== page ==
Should You Try CBD for Your Pet?
Medical marijuana, hemp, and CBD oil have many benefits for humans, and they're all derivatives of the cannabis plant. In total, the flowers of the cannabis plant may contain more than 100 different compounds, and cannabadiol (known as CBD) oil most commonly appears in pet supplements. But does that mean you should give your pet CBD to treat anything from anxiety to pain? While many of the benefits that humans experience from taking CBD do translate for dogs and cats, it's important to be educated before treating your pet with it.
What Is CBD?
Both marijuana and hemp are members of the cannabis family of plants. However, their definitions are based on the content of tetrahydrocannabinol (THC), explains Rob Silver, DVM, holistic veterinarian and founder of NurseYourPet.com. THC is the psychotropic component that produces the marijuana "high" and is a controlled substance. Hemp refers to the industrial cannabis product used for rope, textiles, and other products. To be defined as hemp, it may contain no more than 0.3 percent of THC. CBD oil from hemp is just as effective, and it's considered safer for pets. In other words, your pet won't get "high" from CBD oil products derived from hemp. Your pets should never be given human products or they could risk being poisoned.
Dogs are highly sensitive to THC. In the places where medical or recreational use of marijuana has become legal, marijuana toxicity in pets has become a common emergency poisoning, says veterinary pain specialist Robin Downing, DVM, from DowningCenter.com. Some pets have died from eating marijuana-laced chocolate treats. Dr. Silver says poisoned dogs display static ataxia where the affected dog stands in a stiff posture, paws widespread, and can't move except to rock back and forth. High doses increases toxicity, and affected dogs will often fall over and soil themselves.
How CBD Oil Can Help Pets
Cats and dogs have cannabinoid receptors throughout their bodies. Experts believe CBD oil has the potential for numerous benefits. Some CBD oil supplements for pets tout helping issues including pain relief (such as arthritis), soothing inflammation, controlling seizures, anxiety relief (such as separation anxiety), managing nausea, and stimulating appetite.
How to Give CBD Supplements
Unfortunately, very few studies offer clear dosage guidance for veterinarians, which makes it hard for professionals to make recommendations, says Dr. Downing. Stephen Cital, a registered veterinary technician, anesthesia expert, and director of education and development at ElleVetSciences.com, says at least five published studies showed both cats and dogs benefited from the tested hemp products. They were most effective when given with a meal. The proper dose may pose a challenge with some products. Pets can't tell us when "enough" is enough for pain relief, for example, but Dr. Downing says you should see a positive effect pretty quickly. Follow the dosing recommendations on the pet-specific product. Different pets may show individual improvements in different ways, such as feeling more calm in the face of a thunderstorm. While some products are not inexpensive, they are high quality and "you get what you pay for."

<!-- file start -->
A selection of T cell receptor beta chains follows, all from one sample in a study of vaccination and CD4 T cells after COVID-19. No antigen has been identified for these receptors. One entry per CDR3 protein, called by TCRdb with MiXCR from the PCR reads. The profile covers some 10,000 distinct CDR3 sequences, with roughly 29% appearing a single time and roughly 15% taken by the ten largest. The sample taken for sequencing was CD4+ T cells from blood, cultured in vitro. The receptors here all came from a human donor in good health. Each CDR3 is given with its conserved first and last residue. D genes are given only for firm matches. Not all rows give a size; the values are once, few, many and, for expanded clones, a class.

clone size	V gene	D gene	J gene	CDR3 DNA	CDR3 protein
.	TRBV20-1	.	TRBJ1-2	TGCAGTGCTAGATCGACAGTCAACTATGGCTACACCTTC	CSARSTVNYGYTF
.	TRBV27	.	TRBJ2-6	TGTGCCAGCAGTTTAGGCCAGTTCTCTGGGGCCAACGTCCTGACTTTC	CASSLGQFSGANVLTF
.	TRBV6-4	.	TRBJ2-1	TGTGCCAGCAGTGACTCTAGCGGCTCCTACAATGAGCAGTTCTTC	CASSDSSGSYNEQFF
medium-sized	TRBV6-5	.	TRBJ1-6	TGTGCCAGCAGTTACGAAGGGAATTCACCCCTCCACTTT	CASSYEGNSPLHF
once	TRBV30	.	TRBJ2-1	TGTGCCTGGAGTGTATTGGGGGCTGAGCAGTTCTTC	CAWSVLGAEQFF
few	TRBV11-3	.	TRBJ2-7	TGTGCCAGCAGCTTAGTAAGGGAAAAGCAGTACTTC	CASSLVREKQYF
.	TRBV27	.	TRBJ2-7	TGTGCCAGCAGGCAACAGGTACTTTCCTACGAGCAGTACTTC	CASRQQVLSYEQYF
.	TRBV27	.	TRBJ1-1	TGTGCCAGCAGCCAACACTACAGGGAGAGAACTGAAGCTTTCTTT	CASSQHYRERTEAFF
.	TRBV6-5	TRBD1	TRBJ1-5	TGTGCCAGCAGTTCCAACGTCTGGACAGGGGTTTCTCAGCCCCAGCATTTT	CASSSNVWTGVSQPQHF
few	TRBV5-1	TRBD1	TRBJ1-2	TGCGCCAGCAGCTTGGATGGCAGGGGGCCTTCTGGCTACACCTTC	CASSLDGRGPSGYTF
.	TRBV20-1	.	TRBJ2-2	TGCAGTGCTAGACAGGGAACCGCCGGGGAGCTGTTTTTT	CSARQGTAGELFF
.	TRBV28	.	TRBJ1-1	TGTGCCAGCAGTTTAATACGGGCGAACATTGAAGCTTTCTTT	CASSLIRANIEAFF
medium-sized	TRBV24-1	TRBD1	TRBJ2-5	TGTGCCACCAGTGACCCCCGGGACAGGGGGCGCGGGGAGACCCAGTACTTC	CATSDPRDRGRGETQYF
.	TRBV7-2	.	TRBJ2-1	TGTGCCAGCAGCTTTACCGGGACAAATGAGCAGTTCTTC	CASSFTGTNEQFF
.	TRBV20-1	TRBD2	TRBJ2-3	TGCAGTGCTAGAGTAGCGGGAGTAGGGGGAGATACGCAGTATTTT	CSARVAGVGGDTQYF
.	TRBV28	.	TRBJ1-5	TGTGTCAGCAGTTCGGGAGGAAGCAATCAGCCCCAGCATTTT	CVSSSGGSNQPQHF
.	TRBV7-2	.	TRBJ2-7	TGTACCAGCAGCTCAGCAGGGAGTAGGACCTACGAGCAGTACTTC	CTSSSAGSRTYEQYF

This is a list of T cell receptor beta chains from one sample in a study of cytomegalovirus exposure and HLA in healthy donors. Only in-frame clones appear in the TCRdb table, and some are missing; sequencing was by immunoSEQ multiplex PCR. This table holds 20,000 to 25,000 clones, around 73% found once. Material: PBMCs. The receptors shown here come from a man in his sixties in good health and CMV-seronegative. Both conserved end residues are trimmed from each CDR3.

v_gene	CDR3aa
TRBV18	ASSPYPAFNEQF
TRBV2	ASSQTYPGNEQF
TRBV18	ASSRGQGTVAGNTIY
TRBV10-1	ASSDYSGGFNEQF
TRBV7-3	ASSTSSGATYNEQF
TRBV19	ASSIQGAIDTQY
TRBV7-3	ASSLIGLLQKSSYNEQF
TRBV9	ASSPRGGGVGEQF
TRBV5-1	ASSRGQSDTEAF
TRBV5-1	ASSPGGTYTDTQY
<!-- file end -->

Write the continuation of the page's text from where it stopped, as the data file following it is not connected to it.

Choosing CBD Products for Pets
Always ask your veterinarian for advice, but understand that legal issues may make them reluctant to recommend specific products. Marijuana is not legal in most states and is still illegal at the federal level. As of January 2020, Cital explains that California is the first and only state that has adopted laws protecting veterinarians from being penalized for discussing the use of marijuana with clients for their pets. Still, veterinarians are restricted from profiting from the recommendation of a marijuana product. Dr. Downing believes this tool could help pet pain. "Yet, we also have an ethical obligation to adhere to best practices," he says. "That means knowing that what we give our patients is safe and effective."
When choosing a CBD product, be on the lookout for red flags. Avoid products with misspelled words on the label, no phone number to call to ask question, or that specify they are for people. The product should state that it's for a dog or cat (and not a human product), some indication of strength of formulation, recommended dosage, and a phone number or website for further detailed information. Lastly, look for a certificate of analysis. "This is a way for a producer to affirm and assure the public that what they produce is consistent, not contaminated, and has a specific concentration of active ingredients," Dr. Downing explains. "Reliable companies are interested in acquiring and repeating independent analyses." And, of course, if it's a yummy treat, you won't have to force feed a pill.